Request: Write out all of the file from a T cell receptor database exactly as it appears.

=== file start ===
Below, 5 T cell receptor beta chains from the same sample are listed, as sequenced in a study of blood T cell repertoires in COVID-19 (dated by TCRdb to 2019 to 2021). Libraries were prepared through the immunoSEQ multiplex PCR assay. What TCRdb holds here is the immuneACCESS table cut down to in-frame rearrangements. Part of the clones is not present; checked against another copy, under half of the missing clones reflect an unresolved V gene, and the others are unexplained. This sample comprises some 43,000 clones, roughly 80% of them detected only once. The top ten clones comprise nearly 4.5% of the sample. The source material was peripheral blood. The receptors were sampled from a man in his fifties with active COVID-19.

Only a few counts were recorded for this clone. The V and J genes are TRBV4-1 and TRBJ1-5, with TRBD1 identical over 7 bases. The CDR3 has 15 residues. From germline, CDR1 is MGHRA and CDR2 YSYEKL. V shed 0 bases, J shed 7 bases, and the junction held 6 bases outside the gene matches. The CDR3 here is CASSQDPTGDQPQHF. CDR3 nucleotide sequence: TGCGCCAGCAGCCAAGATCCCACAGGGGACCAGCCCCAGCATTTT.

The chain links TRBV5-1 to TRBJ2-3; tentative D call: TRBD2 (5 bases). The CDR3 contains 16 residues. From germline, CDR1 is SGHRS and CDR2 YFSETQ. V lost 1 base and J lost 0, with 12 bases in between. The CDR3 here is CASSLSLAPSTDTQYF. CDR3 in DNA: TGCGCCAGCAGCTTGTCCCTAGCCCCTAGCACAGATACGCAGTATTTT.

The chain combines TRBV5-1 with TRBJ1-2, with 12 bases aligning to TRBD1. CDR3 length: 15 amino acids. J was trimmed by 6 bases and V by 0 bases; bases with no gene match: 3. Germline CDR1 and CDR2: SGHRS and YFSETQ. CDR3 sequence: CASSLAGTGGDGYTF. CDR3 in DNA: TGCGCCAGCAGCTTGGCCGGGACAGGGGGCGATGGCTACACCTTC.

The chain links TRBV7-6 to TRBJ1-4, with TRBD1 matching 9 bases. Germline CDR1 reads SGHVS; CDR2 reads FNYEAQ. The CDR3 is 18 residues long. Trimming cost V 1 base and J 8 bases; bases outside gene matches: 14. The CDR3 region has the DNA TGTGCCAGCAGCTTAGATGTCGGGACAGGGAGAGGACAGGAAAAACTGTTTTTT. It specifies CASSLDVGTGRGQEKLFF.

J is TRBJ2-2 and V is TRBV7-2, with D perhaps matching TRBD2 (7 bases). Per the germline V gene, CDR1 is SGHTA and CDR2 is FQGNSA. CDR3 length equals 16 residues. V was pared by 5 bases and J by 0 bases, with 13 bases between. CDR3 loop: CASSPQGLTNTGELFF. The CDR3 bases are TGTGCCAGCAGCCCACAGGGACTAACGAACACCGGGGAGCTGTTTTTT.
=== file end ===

Below, 5 T cell receptor beta chains from the same sample are listed, as sequenced in a study of blood T cell repertoires in COVID-19 (dated by TCRdb to 2019 to 2021). Libraries were prepared through the immunoSEQ multiplex PCR assay. What TCRdb holds here is the immuneACCESS table cut down to in-frame rearrangements. Part of the clones is not present; checked against another copy, under half of the missing clones reflect an unresolved V gene, and the others are unexplained. This sample comprises some 43,000 clones, roughly 80% of them detected only once. The top ten clones comprise nearly 4.5% of the sample. The source material was peripheral blood. The receptors were sampled from a man in his fifties with active COVID-19.

Only a few counts were recorded for this clone. The V and J genes are TRBV4-1 and TRBJ1-5, with TRBD1 identical over 7 bases. The CDR3 has 15 residues. From germline, CDR1 is MGHRA and CDR2 YSYEKL. V shed 0 bases, J shed 7 bases, and the junction held 6 bases outside the gene matches. The CDR3 here is CASSQDPTGDQPQHF. CDR3 nucleotide sequence: TGCGCCAGCAGCCAAGATCCCACAGGGGACCAGCCCCAGCATTTT.

The chain links TRBV5-1 to TRBJ2-3; tentative D call: TRBD2 (5 bases). The CDR3 contains 16 residues. From germline, CDR1 is SGHRS and CDR2 YFSETQ. V lost 1 base and J lost 0, with 12 bases in between. The CDR3 here is CASSLSLAPSTDTQYF. CDR3 in DNA: TGCGCCAGCAGCTTGTCCCTAGCCCCTAGCACAGATACGCAGTATTTT.

The chain combines TRBV5-1 with TRBJ1-2, with 12 bases aligning to TRBD1. CDR3 length: 15 amino acids. J was trimmed by 6 bases and V by 0 bases; bases with no gene match: 3. Germline CDR1 and CDR2: SGHRS and YFSETQ. CDR3 sequence: CASSLAGTGGDGYTF. CDR3 in DNA: TGCGCCAGCAGCTTGGCCGGGACAGGGGGCGATGGCTACACCTTC.

The chain links TRBV7-6 to TRBJ1-4, with TRBD1 matching 9 bases. Germline CDR1 reads SGHVS; CDR2 reads FNYEAQ. The CDR3 is 18 residues long. Trimming cost V 1 base and J 8 bases; bases outside gene matches: 14. The CDR3 region has the DNA TGTGCCAGCAGCTTAGATGTCGGGACAGGGAGAGGACAGGAAAAACTGTTTTTT. It specifies CASSLDVGTGRGQEKLFF.

J is TRBJ2-2 and V is TRBV7-2, with D perhaps matching TRBD2 (7 bases). Per the germline V gene, CDR1 is SGHTA and CDR2 is FQGNSA. CDR3 length equals 16 residues. V was pared by 5 bases and J by 0 bases, with 13 bases between. CDR3 loop: CASSPQGLTNTGELFF. The CDR3 bases are TGTGCCAGCAGCCCACAGGGACTAACGAACACCGGGGAGCTGTTTTTT.